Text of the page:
It’s cute that you think Europe will mutualize its debt next month, it really is. You probably also think Palestine will have its own territory by December, Iran will ally with the United States to bring peace in Syria, and that J.K. Rowling is secretly writing another Harry Potter book. Face it Dick, none of that is going to happen.
I standby my statement on scale, but I also agree that economics is a social science. not a natural science. The biggest difference between the two, in my mind, is the lack of predictability in social sciences. (Scientific formulas are wonderful because, regardless of scale, the outcome is always predictable. I will put money on your search to find otherwise). Take, for instance, my latest series on Austerity or Stimulus and which works better in a financial crisis. There is very strong evidence for both theories being the “right” method in fixing a broken economy, and there are both success and failure instances in execution in just the last 5 years. The fact that there are both real-life failure and success examples with each method proves that there are a lot of hole’s in current economic models. So I will not only go as far as to say that economics is an unpredictable bitch, but that even after a model has been chosen for execution, it is nearly impossible to prove its success/failure over the opposing model.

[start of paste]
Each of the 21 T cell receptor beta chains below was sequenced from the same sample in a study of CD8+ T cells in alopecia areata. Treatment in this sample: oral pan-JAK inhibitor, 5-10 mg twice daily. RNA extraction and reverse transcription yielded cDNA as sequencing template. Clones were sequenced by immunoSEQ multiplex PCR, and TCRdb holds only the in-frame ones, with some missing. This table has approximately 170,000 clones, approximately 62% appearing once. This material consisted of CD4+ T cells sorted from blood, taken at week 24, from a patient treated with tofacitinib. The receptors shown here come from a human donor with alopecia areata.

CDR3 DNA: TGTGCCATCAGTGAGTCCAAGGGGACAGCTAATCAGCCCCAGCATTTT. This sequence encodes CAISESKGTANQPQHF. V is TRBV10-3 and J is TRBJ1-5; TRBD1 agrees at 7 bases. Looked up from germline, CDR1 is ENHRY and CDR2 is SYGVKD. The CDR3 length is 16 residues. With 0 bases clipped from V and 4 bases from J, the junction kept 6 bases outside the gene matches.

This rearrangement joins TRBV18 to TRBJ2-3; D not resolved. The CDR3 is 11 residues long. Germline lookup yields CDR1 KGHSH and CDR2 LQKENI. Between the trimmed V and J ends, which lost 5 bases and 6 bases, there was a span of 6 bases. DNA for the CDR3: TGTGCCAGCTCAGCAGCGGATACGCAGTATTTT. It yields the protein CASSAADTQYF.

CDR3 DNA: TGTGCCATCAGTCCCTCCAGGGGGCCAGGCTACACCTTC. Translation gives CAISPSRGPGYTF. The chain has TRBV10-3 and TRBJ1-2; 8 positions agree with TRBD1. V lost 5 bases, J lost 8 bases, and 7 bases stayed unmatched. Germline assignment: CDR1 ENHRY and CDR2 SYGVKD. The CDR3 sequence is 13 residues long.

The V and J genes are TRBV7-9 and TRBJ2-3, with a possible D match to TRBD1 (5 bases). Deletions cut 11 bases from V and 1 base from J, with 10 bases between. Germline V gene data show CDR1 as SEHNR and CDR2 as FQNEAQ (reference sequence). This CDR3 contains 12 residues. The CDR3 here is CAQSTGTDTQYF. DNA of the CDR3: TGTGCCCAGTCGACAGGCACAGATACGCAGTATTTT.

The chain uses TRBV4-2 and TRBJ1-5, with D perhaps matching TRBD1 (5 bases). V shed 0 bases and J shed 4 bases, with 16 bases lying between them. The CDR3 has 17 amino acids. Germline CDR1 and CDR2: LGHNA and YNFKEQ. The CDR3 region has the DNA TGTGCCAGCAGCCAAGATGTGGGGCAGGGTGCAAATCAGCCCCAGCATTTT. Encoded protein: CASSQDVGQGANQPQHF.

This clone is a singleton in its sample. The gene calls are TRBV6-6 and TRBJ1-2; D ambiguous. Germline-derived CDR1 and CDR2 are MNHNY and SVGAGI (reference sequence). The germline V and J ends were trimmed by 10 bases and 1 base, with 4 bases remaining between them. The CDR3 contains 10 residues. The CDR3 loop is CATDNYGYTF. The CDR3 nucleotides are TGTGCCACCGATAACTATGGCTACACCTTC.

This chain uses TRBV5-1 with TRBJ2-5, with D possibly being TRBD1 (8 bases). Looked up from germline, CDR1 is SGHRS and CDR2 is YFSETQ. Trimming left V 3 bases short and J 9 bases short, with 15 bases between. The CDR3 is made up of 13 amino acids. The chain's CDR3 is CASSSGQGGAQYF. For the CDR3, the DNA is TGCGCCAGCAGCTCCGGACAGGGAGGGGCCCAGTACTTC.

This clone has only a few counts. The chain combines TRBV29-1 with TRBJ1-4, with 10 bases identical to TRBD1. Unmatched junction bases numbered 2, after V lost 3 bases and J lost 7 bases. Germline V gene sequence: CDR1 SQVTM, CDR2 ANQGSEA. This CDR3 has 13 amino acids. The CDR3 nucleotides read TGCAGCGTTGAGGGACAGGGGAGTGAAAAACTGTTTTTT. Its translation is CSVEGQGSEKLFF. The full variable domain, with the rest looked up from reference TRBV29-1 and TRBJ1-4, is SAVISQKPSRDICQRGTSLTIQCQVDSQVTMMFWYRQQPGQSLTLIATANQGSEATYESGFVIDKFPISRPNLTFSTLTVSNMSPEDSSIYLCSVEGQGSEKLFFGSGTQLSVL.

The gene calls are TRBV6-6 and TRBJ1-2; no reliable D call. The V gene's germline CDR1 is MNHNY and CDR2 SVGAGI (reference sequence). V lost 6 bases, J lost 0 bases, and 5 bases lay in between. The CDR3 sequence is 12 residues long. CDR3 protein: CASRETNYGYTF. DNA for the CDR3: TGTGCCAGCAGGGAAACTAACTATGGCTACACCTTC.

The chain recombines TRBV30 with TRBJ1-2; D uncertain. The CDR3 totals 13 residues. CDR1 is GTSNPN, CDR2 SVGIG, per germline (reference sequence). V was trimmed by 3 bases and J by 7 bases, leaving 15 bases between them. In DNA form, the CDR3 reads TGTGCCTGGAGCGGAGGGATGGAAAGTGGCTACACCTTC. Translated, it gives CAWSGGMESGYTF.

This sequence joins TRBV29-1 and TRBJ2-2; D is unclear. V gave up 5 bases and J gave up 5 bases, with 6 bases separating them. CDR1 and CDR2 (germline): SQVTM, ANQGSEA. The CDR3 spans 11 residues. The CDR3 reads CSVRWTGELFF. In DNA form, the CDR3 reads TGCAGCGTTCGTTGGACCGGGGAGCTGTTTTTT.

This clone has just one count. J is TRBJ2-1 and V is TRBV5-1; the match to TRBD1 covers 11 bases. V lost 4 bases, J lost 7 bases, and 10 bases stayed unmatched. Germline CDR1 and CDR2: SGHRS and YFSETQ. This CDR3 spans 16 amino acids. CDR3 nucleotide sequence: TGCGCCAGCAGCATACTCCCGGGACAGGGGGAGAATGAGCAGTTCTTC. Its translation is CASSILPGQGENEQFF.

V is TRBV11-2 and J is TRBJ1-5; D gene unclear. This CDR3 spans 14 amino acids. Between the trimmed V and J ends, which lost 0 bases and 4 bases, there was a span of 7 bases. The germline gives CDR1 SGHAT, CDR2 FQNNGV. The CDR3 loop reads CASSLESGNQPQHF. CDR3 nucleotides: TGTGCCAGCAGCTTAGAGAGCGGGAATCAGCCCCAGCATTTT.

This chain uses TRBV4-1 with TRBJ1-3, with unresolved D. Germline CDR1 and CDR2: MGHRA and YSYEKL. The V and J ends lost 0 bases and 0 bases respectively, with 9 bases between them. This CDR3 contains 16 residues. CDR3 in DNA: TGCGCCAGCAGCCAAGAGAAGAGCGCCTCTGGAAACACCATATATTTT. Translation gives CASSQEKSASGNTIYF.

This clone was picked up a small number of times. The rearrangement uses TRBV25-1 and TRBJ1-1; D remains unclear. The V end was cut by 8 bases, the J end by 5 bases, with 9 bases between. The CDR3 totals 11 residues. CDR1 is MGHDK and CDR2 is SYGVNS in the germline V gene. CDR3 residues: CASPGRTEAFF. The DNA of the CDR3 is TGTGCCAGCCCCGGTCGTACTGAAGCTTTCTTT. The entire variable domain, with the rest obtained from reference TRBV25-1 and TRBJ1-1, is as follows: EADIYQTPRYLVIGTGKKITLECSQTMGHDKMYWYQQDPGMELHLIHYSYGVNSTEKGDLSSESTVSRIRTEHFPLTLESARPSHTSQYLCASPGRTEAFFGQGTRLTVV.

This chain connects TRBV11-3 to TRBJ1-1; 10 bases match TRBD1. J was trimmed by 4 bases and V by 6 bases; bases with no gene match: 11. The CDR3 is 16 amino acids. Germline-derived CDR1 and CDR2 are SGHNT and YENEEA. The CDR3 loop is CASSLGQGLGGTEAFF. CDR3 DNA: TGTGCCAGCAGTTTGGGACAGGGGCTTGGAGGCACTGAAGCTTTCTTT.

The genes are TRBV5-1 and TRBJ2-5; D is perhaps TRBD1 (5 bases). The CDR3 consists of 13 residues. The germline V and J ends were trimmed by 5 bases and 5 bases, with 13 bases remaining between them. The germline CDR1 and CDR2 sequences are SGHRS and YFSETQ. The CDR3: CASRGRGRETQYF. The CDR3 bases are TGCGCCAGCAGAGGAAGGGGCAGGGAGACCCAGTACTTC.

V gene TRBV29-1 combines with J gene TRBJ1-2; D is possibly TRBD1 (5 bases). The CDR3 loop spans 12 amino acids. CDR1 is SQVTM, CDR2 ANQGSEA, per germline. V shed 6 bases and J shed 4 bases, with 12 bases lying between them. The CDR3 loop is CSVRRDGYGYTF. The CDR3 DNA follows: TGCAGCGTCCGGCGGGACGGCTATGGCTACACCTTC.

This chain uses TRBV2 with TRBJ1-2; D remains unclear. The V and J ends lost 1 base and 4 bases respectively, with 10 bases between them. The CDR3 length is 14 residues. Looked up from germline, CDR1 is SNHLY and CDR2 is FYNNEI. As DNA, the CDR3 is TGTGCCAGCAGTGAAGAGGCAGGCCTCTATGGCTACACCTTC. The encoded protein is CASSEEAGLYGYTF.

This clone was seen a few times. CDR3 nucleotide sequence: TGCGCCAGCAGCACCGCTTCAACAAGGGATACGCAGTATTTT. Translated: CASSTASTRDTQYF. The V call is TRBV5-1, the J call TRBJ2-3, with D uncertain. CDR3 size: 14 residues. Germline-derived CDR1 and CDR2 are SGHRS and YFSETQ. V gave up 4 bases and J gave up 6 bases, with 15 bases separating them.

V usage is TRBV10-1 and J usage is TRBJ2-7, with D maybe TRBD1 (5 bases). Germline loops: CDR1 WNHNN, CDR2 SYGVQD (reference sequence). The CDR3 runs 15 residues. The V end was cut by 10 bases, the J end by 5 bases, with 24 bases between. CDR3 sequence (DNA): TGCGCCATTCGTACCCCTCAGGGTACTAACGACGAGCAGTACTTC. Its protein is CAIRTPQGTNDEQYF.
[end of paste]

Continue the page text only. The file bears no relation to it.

You say “now more than ever our Economic system is interconnected with our financial system” and the fact that you are correct in saying so should scare the shit out of you. Bankers are not civil servants, yet their actions have just as big an impact on our society as any other paid government official. That’s a huge problem in my mind. And I’m not saying the competency of a banker versus the competency of a government official is worse, in fact it’s probably not in a lot of cases. But the underlying goal of each profession is vastly different.
You also mention the Fed’s function of lowering the unemployment rate, and I know that this is a typical function of a central bank, however I fail to see how it can realistically accomplish this in a capitalistic economy. Perhaps you can enlighten me on how the Fed will create jobs for its citizens that are unemployed? It’s funny because the Fed blames Congress for not doing enough to lower unemployment and A LOT of pundits are blaming the Fed for not doing enough. I can’t see how the government could possibly be responsible for creating jobs, that’s the free markets role. I would simply say it’s the government’s responsibility to take care of people who are unemployed.